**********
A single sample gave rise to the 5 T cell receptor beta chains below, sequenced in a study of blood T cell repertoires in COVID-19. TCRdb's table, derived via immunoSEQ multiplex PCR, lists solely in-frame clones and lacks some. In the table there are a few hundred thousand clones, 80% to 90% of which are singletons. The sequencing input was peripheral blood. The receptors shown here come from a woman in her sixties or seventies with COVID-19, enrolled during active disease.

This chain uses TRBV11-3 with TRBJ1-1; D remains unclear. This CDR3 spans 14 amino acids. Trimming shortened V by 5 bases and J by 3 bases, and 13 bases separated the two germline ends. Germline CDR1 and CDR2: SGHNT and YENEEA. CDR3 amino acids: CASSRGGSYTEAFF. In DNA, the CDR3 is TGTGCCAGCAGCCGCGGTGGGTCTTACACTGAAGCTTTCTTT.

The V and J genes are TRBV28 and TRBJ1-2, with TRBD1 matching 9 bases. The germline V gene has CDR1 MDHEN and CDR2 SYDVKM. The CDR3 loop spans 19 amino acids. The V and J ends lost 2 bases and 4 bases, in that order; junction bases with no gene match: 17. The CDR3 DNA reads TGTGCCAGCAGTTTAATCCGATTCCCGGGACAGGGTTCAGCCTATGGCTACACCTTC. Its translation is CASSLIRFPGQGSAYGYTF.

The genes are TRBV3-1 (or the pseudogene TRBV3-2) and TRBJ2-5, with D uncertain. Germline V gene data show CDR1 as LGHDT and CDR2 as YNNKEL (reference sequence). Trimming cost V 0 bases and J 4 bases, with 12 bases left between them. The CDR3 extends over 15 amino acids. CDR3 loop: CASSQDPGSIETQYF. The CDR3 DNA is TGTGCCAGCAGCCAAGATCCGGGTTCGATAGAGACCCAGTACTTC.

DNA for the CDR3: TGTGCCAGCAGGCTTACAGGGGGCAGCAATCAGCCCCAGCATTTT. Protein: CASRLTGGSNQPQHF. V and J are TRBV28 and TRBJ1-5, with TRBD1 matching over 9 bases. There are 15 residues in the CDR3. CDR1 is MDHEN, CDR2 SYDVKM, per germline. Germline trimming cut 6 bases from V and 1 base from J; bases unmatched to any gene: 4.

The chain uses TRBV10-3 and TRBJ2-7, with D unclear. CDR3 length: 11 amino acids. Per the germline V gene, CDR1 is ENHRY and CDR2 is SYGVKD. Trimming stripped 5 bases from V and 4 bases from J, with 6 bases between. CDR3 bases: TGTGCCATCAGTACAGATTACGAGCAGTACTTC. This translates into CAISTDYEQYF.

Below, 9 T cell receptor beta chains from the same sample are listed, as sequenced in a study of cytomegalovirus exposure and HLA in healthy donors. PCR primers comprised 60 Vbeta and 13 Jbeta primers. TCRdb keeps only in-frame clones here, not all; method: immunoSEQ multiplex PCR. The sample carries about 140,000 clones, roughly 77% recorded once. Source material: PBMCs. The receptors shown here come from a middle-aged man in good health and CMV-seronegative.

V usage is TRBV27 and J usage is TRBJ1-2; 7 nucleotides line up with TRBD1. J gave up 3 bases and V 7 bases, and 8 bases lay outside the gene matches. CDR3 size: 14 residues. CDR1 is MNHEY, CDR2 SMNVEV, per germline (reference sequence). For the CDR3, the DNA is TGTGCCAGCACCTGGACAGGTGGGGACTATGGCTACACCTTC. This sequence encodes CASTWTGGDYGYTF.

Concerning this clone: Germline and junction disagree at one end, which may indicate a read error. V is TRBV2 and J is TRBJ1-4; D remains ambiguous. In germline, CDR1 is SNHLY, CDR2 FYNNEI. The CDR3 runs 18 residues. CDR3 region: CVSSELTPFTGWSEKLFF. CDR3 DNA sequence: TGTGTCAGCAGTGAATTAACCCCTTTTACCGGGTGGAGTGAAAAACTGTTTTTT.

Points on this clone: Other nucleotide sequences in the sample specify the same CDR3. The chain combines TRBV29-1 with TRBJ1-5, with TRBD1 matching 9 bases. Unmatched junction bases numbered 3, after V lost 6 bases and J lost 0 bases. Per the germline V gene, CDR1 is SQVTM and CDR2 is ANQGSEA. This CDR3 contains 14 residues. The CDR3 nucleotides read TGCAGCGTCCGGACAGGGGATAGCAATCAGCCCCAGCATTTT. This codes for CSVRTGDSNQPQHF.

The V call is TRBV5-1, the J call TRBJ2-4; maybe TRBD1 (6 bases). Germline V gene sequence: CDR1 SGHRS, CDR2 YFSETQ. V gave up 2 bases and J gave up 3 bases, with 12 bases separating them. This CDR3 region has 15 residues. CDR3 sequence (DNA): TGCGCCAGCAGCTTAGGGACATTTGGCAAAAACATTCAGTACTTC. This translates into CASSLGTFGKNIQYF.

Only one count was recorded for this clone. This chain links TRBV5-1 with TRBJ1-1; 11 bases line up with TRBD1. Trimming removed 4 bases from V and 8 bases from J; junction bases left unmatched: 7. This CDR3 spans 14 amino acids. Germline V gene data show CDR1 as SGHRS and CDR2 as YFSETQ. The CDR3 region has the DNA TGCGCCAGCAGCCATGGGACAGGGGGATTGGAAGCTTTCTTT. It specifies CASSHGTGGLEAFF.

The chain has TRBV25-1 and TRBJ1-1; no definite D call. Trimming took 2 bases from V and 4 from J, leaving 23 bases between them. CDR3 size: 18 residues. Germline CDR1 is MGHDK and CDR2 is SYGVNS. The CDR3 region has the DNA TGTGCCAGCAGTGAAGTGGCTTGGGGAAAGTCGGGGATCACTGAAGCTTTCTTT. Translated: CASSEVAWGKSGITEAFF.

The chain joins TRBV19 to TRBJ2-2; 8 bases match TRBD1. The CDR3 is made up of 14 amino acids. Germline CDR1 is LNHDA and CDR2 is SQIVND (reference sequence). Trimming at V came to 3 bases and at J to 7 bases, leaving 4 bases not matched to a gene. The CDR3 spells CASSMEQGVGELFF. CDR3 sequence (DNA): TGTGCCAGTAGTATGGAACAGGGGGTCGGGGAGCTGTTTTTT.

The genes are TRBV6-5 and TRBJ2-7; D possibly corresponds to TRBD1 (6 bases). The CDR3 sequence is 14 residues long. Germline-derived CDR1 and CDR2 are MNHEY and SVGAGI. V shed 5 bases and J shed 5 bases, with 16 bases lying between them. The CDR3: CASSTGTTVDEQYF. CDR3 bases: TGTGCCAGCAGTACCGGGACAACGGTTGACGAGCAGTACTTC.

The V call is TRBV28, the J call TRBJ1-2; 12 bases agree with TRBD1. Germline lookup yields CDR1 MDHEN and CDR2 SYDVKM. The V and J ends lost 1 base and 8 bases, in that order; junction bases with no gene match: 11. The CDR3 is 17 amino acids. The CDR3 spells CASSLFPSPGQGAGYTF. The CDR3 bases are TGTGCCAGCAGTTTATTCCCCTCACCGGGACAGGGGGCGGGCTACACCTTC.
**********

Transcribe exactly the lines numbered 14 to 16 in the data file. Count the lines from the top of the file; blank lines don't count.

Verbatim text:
The chain joins TRBV19 to TRBJ2-2; 8 bases match TRBD1. The CDR3 is made up of 14 amino acids. Germline CDR1 is LNHDA and CDR2 is SQIVND (reference sequence). Trimming at V came to 3 bases and at J to 7 bases, leaving 4 bases not matched to a gene. The CDR3 spells CASSMEQGVGELFF. CDR3 sequence (DNA): TGTGCCAGTAGTATGGAACAGGGGGTCGGGGAGCTGTTTTTT.

The genes are TRBV6-5 and TRBJ2-7; D possibly corresponds to TRBD1 (6 bases). The CDR3 sequence is 14 residues long. Germline-derived CDR1 and CDR2 are MNHEY and SVGAGI. V shed 5 bases and J shed 5 bases, with 16 bases lying between them. The CDR3: CASSTGTTVDEQYF. CDR3 bases: TGTGCCAGCAGTACCGGGACAACGGTTGACGAGCAGTACTTC.

The V call is TRBV28, the J call TRBJ1-2; 12 bases agree with TRBD1. Germline lookup yields CDR1 MDHEN and CDR2 SYDVKM. The V and J ends lost 1 base and 8 bases, in that order; junction bases with no gene match: 11. The CDR3 is 17 amino acids. The CDR3 spells CASSLFPSPGQGAGYTF. The CDR3 bases are TGTGCCAGCAGTTTATTCCCCTCACCGGGACAGGGGGCGGGCTACACCTTC.